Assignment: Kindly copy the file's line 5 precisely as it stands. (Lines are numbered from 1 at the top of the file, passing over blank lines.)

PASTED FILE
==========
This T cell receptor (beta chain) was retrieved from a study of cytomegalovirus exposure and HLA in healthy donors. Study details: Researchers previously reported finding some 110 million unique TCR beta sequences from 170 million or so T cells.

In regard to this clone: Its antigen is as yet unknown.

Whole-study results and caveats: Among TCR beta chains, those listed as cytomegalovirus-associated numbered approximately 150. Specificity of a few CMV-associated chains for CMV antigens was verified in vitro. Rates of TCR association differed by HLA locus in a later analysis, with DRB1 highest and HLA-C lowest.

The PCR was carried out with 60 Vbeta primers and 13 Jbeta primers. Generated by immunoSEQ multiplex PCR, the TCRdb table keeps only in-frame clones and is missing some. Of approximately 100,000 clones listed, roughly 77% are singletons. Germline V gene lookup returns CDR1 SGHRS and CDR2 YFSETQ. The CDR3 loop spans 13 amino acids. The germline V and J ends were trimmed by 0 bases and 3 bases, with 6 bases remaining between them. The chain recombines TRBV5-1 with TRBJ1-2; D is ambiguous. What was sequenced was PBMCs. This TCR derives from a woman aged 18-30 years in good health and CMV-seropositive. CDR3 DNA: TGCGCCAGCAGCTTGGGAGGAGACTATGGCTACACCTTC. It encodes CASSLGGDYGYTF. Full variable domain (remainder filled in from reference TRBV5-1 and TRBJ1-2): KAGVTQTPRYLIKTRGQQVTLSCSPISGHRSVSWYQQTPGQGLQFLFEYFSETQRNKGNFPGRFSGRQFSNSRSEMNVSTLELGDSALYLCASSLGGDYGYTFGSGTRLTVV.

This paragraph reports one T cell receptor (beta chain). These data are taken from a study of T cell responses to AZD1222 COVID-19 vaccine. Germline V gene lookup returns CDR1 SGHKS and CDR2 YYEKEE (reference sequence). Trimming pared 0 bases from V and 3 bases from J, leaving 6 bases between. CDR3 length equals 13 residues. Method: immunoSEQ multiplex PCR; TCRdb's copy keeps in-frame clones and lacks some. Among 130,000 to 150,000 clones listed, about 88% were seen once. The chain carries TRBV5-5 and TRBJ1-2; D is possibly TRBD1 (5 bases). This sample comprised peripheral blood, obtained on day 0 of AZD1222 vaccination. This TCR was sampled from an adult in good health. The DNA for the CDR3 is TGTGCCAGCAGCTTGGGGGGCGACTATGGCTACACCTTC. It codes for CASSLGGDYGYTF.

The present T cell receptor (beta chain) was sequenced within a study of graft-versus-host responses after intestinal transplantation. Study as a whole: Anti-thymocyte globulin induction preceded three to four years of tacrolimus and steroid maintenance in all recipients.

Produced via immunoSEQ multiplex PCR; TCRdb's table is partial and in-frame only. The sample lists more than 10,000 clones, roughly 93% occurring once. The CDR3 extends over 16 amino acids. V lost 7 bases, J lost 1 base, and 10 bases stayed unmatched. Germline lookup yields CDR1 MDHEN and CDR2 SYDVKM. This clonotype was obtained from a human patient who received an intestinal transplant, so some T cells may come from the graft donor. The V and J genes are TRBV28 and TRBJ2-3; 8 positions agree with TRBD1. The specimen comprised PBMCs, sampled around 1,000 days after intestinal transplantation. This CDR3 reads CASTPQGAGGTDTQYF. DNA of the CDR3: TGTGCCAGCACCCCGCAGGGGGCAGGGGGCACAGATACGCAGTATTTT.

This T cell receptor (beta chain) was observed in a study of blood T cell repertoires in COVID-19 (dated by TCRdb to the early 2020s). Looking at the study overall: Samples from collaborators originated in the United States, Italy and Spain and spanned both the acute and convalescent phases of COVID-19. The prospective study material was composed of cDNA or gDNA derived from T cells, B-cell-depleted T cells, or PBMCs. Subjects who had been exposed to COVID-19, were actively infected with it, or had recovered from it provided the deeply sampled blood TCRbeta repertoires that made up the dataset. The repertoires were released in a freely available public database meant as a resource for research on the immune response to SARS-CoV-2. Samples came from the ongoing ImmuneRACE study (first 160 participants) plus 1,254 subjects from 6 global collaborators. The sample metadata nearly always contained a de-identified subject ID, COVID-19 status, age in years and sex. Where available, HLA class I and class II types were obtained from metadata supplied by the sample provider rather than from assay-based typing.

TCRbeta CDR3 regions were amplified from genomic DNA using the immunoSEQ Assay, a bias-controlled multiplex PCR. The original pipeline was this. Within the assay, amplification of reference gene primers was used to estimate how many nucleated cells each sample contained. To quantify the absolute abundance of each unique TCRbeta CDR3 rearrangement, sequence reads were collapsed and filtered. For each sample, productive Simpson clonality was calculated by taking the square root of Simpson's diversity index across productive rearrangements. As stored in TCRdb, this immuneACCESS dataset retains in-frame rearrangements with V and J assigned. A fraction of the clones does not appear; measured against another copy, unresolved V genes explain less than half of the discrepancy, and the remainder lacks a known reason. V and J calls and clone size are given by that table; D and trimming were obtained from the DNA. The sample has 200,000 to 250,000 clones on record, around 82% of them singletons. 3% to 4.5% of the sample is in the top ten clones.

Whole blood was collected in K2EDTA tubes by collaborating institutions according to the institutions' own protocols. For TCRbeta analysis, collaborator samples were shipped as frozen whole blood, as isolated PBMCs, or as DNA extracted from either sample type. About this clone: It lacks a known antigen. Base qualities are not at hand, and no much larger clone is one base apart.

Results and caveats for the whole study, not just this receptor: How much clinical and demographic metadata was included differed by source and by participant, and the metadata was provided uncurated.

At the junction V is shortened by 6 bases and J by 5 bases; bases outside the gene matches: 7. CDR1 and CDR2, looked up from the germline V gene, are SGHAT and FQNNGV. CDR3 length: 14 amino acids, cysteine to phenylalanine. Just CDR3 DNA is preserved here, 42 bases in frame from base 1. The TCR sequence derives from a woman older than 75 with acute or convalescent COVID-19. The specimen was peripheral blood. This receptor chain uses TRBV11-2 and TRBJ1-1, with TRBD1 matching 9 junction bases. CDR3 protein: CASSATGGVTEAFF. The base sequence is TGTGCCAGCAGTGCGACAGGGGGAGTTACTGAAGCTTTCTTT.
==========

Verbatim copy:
This paragraph reports one T cell receptor (beta chain). These data are taken from a study of T cell responses to AZD1222 COVID-19 vaccine. Germline V gene lookup returns CDR1 SGHKS and CDR2 YYEKEE (reference sequence). Trimming pared 0 bases from V and 3 bases from J, leaving 6 bases between. CDR3 length equals 13 residues. Method: immunoSEQ multiplex PCR; TCRdb's copy keeps in-frame clones and lacks some. Among 130,000 to 150,000 clones listed, about 88% were seen once. The chain carries TRBV5-5 and TRBJ1-2; D is possibly TRBD1 (5 bases). This sample comprised peripheral blood, obtained on day 0 of AZD1222 vaccination. This TCR was sampled from an adult in good health. The DNA for the CDR3 is TGTGCCAGCAGCTTGGGGGGCGACTATGGCTACACCTTC. It codes for CASSLGGDYGYTF.